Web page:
Homily of Bishop Denis Nulty at the Funeral Mass of Sister Imelda Carew

18 Aug 2014

Our scripture this Sunday afternoon leaves us in that space somewhere between the last line

of Ecclesiastes and the opening line of John’s gospel.

Let’s recall the Ecclesiastes line, we’re very familiar with the Old Testament refrain of the time for birth and the time for death, but maybe we become comatose and lose that last most moving line: “[God] never gives us the satisfaction of fully understanding what he does”[1].

And with it let’s remind ourselves how John’s gospel begins: “Do not let your hearts be troubled. Trust in God still and trust in me.[2]”

I don’t need this afternoon to refresh your minds on the suddenness, the swiftness, the speed at which Imelda and Paula went back to the Lord last Thursday night.

Very much included in the embrace of our prayer this day is the third Presentation Sister who was on that trip to Inch Bay on the Dingle Peninsula: Sr. Mary Hanrahan.

There are many people in today’s congregation who knew Sr. Imelda much better than I did, I simply can only imagine the depth of your grief and the loss you feel this August evening.

I think if we reflect on those lines from Ecclesiastes we realize that there is indeed a time for everything, but its timing is completely outside of our control.

Enjoying the peace of the evening time and the beauty of that place in the Kerry kingdom; letting ourselves go in the freedom of the purest and freshest water … aren’t all religious and priests called to let go, how often Imelda and all of us heard those words in Luke’s and Mark’s gospel: “take nothing with you for the journey”[3].

Last Thursday both Imelda and Paula were called to the ultimate understanding of letting go, knowing that that going was into the freedom and the peace of God’s presence.

For colleagues, family and friends that ultimate letting go is a huge ask in terms of the shock factor, the stunned reaction, the search for meaning and words.

And so often death robs us of much more than the loss of someone we have loved, we have cherished, we have appreciated … their death robs us of our own sense of security, our own future plans, our own sense of place and presence.

It’s only in Him we can find words that offer comfort and consolation: His message not to fear in John’s gospel; His reassurance of our being led, being supported by rod and staff and being comforted in our psalm, offers huge hope.

It is in that earlier text reference from St. Mark, just before the instruction to take nothing with them for the journey, Mark tells us the twelve were sent out “in pairs”[4].

And didn’t Imelda and Paula go to meet Him as a pair last Thursday evening?

From one kingdom into another!

And what was last Thursday evening; it was the vigil of Mary’s feast of the Assumption into Heaven.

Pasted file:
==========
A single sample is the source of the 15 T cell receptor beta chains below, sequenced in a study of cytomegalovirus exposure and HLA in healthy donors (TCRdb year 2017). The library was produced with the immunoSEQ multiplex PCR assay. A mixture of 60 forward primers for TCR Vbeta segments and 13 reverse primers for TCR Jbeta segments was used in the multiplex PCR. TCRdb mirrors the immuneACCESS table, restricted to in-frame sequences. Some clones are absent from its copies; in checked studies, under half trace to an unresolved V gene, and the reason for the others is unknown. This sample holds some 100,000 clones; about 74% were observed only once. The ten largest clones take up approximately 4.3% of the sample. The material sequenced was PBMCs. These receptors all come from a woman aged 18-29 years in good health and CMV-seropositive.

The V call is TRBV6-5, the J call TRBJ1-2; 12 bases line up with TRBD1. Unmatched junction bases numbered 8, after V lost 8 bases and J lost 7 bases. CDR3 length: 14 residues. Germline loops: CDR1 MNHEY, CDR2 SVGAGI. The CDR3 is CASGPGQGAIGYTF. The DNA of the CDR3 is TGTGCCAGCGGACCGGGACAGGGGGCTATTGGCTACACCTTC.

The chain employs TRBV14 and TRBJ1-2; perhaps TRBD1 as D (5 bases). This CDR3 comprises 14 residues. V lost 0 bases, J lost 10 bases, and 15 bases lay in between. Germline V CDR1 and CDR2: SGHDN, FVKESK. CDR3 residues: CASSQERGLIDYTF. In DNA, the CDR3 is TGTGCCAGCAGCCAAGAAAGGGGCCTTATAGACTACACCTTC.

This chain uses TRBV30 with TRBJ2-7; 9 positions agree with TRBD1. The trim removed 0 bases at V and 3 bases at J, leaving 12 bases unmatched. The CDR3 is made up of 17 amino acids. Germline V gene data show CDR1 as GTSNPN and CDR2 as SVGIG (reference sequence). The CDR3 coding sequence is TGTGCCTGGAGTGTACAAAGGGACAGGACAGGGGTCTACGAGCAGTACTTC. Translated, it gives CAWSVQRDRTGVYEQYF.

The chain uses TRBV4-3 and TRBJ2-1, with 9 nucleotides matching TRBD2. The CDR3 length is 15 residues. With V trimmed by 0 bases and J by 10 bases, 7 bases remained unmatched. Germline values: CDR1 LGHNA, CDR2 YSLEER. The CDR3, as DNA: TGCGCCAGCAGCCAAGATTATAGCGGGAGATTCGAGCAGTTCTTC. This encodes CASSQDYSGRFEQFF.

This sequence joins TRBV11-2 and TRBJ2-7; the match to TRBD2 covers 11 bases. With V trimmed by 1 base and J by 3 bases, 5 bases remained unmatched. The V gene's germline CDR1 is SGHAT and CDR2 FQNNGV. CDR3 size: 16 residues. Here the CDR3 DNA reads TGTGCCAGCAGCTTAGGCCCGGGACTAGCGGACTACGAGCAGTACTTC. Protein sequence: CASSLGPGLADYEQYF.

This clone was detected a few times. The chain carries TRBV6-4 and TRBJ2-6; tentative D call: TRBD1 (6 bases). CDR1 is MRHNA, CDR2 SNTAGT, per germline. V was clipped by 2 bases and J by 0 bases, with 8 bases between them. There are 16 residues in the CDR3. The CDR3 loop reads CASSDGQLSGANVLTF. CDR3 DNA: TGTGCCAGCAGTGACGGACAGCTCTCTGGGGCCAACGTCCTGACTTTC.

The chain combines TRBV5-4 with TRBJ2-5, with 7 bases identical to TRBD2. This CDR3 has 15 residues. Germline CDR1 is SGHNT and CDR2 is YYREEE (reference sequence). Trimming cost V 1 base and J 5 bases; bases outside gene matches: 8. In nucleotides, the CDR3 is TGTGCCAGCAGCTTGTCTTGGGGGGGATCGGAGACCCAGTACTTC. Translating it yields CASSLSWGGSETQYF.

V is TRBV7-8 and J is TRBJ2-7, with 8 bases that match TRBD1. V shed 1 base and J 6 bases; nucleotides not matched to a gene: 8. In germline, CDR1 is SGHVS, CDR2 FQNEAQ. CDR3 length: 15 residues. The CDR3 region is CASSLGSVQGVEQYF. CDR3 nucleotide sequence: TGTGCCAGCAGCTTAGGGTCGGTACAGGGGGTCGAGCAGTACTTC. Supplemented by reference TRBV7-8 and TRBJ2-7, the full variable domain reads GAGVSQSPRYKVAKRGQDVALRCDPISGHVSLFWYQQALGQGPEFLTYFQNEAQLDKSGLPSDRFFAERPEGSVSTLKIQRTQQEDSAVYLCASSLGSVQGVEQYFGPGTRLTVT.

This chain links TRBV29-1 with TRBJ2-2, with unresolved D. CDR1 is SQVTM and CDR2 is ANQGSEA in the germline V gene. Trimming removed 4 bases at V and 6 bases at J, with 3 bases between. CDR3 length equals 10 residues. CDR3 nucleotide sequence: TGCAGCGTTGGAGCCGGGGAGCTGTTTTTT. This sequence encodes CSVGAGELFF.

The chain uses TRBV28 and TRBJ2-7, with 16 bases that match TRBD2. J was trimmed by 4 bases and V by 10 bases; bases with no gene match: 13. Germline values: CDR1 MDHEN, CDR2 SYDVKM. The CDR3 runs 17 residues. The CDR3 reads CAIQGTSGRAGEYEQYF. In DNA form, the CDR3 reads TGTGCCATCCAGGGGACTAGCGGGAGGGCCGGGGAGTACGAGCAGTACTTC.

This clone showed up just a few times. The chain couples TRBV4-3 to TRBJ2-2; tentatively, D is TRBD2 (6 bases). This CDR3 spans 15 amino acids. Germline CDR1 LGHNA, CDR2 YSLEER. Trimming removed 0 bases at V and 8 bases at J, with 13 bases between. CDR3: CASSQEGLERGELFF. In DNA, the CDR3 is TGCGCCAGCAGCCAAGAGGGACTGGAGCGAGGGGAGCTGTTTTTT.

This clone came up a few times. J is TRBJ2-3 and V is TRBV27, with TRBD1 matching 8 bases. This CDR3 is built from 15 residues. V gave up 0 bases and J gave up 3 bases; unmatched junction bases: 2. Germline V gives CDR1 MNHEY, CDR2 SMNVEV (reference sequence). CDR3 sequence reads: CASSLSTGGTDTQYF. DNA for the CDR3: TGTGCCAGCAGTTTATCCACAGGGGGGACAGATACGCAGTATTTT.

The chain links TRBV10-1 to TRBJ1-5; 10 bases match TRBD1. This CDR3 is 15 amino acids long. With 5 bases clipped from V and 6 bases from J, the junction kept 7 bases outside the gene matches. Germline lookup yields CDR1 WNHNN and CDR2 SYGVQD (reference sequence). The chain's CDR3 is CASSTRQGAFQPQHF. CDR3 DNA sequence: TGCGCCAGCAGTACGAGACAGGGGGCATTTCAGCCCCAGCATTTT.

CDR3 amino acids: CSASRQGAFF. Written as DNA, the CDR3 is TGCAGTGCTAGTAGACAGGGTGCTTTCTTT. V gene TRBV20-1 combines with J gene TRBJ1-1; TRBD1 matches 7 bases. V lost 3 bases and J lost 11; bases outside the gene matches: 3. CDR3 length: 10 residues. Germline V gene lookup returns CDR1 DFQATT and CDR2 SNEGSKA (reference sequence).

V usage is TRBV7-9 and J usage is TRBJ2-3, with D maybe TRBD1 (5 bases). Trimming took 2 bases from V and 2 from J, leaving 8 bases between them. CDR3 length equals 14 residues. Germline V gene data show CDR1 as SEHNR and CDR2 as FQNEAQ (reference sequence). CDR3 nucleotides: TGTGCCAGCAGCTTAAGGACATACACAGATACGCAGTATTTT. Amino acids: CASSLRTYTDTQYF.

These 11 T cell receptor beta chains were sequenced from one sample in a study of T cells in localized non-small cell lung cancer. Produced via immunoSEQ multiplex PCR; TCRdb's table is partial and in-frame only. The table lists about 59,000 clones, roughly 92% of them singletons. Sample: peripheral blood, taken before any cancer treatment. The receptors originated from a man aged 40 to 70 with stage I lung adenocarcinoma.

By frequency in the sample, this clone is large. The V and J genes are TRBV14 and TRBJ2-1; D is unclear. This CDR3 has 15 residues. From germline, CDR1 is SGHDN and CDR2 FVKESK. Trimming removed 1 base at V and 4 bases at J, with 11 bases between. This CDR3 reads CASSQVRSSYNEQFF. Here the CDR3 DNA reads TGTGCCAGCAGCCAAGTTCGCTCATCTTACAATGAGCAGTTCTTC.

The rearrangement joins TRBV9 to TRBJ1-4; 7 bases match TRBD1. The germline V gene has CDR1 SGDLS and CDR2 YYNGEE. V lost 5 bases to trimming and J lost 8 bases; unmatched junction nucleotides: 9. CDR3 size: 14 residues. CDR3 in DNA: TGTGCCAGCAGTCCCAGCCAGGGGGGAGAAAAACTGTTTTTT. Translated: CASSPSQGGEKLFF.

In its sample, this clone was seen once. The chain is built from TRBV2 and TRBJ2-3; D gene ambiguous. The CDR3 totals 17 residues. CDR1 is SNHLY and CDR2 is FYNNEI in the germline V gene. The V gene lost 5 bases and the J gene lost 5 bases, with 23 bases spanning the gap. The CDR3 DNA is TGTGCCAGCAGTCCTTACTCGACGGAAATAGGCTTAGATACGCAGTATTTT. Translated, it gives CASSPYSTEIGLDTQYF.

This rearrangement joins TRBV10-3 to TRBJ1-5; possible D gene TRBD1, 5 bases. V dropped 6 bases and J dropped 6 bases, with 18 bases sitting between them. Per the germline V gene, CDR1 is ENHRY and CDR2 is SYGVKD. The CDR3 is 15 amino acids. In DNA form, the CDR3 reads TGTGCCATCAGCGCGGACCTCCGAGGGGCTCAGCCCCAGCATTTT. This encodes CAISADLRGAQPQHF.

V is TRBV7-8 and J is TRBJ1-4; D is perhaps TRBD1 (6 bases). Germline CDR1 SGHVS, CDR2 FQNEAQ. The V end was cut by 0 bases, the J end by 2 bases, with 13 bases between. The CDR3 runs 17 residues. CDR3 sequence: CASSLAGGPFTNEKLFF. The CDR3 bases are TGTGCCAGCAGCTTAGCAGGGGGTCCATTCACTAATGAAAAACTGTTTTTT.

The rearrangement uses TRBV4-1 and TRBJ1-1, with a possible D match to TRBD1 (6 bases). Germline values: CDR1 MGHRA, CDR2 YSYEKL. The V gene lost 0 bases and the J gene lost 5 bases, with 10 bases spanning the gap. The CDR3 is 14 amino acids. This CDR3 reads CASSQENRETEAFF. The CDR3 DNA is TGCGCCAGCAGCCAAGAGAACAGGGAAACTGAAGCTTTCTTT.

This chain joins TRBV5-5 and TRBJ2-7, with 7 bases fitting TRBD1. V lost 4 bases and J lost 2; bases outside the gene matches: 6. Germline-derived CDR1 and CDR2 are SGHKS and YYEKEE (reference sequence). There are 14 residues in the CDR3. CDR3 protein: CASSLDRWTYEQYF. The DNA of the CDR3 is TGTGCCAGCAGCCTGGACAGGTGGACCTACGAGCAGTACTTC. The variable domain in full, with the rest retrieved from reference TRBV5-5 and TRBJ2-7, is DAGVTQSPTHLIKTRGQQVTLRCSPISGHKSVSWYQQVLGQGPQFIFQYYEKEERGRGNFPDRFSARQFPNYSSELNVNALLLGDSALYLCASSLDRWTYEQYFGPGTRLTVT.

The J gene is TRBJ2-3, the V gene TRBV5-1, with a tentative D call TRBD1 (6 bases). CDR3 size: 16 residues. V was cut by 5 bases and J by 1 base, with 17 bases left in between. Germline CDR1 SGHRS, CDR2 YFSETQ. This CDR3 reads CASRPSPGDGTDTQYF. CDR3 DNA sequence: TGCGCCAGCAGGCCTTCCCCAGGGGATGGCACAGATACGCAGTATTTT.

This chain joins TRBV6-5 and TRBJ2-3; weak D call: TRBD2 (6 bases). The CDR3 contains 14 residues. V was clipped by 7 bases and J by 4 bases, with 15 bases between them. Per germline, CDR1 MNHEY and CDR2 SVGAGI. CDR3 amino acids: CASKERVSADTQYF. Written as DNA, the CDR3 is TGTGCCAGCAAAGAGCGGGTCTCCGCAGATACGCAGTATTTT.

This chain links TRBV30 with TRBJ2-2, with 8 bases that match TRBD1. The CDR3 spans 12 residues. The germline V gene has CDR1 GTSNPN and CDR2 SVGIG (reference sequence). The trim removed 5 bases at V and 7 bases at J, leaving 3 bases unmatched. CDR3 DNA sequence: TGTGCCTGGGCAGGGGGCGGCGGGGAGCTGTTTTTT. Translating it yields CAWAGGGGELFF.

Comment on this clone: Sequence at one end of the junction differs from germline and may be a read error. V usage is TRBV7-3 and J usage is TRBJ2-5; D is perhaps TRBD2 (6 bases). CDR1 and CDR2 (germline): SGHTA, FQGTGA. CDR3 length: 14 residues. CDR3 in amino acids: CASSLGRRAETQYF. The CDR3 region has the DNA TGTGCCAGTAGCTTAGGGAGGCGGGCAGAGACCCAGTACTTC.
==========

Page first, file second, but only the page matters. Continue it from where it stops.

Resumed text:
In our sadness and brokenness, we have much to give thanks for this afternoon.

Thanks to Imelda or Eileen as she was known to her family for responding to her vocation call to become a Presentation Sister and follow that vocation call in the many facets it would express itself in her life.

Thanks for saying ‘Yes’ so often to the different elements of that call – her days of post-primary science teaching in Clonmel, in Durrow and in Heywood.

Thanks for saying ‘Yes’ to keeping to the fore the issues of justice and human rights in her years at the Presentation Order’s Justice Office right here in Mountmellick.

And thanks for saying the biggest ‘Yes’ of all, in more recent times by taking on the mantle of leadership in the South East Province – leadership in a period of change and transition – leadership when the solid foundations of yesteryear are up for debate, dialogue and discussion.

Religious life so often is about service to God’s people – for Presentation Sisters, it is keeping Nano Nagle’s education and justice lantern lit; but Imelda was invited to go further and offer service to the congregation she loved in embracing her leadership role.

There is something very appropriate about her return to Mountmellick for burial this day.

It was in Mountmellick, up at Kirwan Park in the Presentation Order’s Justice Office with key links to the Worldwide International Presentation Association which works on behalf of both the Irish and English Provinces, that Imelda got to know and love her neighbours and friends and they her.

Today they will miss her deeply.

Her involvement with Mission Alive Mountmellick,  the Mountmellick Development Association and the Primary School’s Homework Club means the void left behind is huge indeed.

Her wish to be buried here among you the people of the town speaks for itself.

She treasured three communities; her family, the Carews with nieces and nephews married in all parts of the world; the Presentation Sisters and the people of Mountmellick.

No doubt at this very time she is tuning not into St. Joseph’s Church but Croke Park, cheering on her heroes – the great Tipp forwards -Bonner Maher and Lar Corbett!

I’m told she had a picture of Mahatma Ghandi hanging in her room, underneath was the inscription: “live as if you were to die tomorrow; learn as if you were to live forever”.

Imelda did both and we can be consoled she was richly rewarded last Thursday evening.

The light from Nano’s lantern and the outstretched hands of Our Lady of the Assumption carried her on her way.

Ár dheis Dé go raibh a h-Anam uasal.

Venerable Nano Nagle, pray for us.


















[1]Ecc. 3:11

[2]Jn. 14:1

[3]Lk. 9:3; Mk. 6:8

[4]Mk. 6:7